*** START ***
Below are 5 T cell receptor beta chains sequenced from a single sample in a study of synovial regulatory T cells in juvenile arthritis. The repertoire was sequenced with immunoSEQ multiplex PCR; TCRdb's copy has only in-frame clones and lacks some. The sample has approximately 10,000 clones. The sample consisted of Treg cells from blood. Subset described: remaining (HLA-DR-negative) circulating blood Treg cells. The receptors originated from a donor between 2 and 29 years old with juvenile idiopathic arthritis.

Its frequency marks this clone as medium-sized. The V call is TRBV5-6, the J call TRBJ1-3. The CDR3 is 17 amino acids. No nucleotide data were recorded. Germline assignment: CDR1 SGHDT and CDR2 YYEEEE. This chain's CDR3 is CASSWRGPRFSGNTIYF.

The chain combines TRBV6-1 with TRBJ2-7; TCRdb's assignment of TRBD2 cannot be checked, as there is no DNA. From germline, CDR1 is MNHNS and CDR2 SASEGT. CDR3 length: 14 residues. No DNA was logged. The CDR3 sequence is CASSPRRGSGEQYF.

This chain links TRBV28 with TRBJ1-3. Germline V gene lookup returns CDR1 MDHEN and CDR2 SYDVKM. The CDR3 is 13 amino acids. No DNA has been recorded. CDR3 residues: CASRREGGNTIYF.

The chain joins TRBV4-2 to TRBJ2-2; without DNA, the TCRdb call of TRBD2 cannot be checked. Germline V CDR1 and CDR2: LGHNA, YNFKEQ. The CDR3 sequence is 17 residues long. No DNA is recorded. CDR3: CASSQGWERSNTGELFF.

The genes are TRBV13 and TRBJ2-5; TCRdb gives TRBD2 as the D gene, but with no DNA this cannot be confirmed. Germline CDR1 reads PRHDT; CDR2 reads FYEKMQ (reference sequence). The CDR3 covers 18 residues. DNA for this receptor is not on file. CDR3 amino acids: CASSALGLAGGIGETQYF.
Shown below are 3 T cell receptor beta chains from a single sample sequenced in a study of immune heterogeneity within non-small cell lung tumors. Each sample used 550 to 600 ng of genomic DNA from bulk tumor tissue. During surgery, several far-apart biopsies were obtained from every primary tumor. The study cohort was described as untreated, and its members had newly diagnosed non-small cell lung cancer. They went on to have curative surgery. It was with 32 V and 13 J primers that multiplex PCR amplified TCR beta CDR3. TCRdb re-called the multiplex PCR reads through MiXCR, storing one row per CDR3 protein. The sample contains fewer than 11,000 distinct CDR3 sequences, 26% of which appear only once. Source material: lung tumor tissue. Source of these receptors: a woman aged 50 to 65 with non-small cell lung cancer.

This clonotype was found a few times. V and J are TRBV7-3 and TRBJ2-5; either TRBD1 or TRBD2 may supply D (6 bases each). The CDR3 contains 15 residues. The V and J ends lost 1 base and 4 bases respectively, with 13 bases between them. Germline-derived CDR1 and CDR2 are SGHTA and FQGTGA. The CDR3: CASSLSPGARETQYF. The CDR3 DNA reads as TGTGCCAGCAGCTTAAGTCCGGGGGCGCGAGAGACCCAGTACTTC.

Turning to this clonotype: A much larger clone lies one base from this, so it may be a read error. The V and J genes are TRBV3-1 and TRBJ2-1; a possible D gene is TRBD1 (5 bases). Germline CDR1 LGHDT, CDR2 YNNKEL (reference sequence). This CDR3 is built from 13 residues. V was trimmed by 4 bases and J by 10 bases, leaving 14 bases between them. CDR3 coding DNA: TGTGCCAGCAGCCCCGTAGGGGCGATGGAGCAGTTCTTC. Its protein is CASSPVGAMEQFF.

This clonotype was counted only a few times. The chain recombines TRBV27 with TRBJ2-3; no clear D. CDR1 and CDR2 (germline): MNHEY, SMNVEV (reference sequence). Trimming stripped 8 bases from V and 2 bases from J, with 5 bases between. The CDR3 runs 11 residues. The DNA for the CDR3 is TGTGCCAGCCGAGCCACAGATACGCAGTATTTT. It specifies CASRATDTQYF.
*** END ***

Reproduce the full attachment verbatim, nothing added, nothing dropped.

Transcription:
Below are 5 T cell receptor beta chains sequenced from a single sample in a study of synovial regulatory T cells in juvenile arthritis. The repertoire was sequenced with immunoSEQ multiplex PCR; TCRdb's copy has only in-frame clones and lacks some. The sample has approximately 10,000 clones. The sample consisted of Treg cells from blood. Subset described: remaining (HLA-DR-negative) circulating blood Treg cells. The receptors originated from a donor between 2 and 29 years old with juvenile idiopathic arthritis.

Its frequency marks this clone as medium-sized. The V call is TRBV5-6, the J call TRBJ1-3. The CDR3 is 17 amino acids. No nucleotide data were recorded. Germline assignment: CDR1 SGHDT and CDR2 YYEEEE. This chain's CDR3 is CASSWRGPRFSGNTIYF.

The chain combines TRBV6-1 with TRBJ2-7; TCRdb's assignment of TRBD2 cannot be checked, as there is no DNA. From germline, CDR1 is MNHNS and CDR2 SASEGT. CDR3 length: 14 residues. No DNA was logged. The CDR3 sequence is CASSPRRGSGEQYF.

This chain links TRBV28 with TRBJ1-3. Germline V gene lookup returns CDR1 MDHEN and CDR2 SYDVKM. The CDR3 is 13 amino acids. No DNA has been recorded. CDR3 residues: CASRREGGNTIYF.

The chain joins TRBV4-2 to TRBJ2-2; without DNA, the TCRdb call of TRBD2 cannot be checked. Germline V CDR1 and CDR2: LGHNA, YNFKEQ. The CDR3 sequence is 17 residues long. No DNA is recorded. CDR3: CASSQGWERSNTGELFF.

The genes are TRBV13 and TRBJ2-5; TCRdb gives TRBD2 as the D gene, but with no DNA this cannot be confirmed. Germline CDR1 reads PRHDT; CDR2 reads FYEKMQ (reference sequence). The CDR3 covers 18 residues. DNA for this receptor is not on file. CDR3 amino acids: CASSALGLAGGIGETQYF.
Shown below are 3 T cell receptor beta chains from a single sample sequenced in a study of immune heterogeneity within non-small cell lung tumors. Each sample used 550 to 600 ng of genomic DNA from bulk tumor tissue. During surgery, several far-apart biopsies were obtained from every primary tumor. The study cohort was described as untreated, and its members had newly diagnosed non-small cell lung cancer. They went on to have curative surgery. It was with 32 V and 13 J primers that multiplex PCR amplified TCR beta CDR3. TCRdb re-called the multiplex PCR reads through MiXCR, storing one row per CDR3 protein. The sample contains fewer than 11,000 distinct CDR3 sequences, 26% of which appear only once. Source material: lung tumor tissue. Source of these receptors: a woman aged 50 to 65 with non-small cell lung cancer.

This clonotype was found a few times. V and J are TRBV7-3 and TRBJ2-5; either TRBD1 or TRBD2 may supply D (6 bases each). The CDR3 contains 15 residues. The V and J ends lost 1 base and 4 bases respectively, with 13 bases between them. Germline-derived CDR1 and CDR2 are SGHTA and FQGTGA. The CDR3: CASSLSPGARETQYF. The CDR3 DNA reads as TGTGCCAGCAGCTTAAGTCCGGGGGCGCGAGAGACCCAGTACTTC.

Turning to this clonotype: A much larger clone lies one base from this, so it may be a read error. The V and J genes are TRBV3-1 and TRBJ2-1; a possible D gene is TRBD1 (5 bases). Germline CDR1 LGHDT, CDR2 YNNKEL (reference sequence). This CDR3 is built from 13 residues. V was trimmed by 4 bases and J by 10 bases, leaving 14 bases between them. CDR3 coding DNA: TGTGCCAGCAGCCCCGTAGGGGCGATGGAGCAGTTCTTC. Its protein is CASSPVGAMEQFF.

This clonotype was counted only a few times. The chain recombines TRBV27 with TRBJ2-3; no clear D. CDR1 and CDR2 (germline): MNHEY, SMNVEV (reference sequence). Trimming stripped 8 bases from V and 2 bases from J, with 5 bases between. The CDR3 runs 11 residues. The DNA for the CDR3 is TGTGCCAGCCGAGCCACAGATACGCAGTATTTT. It specifies CASRATDTQYF.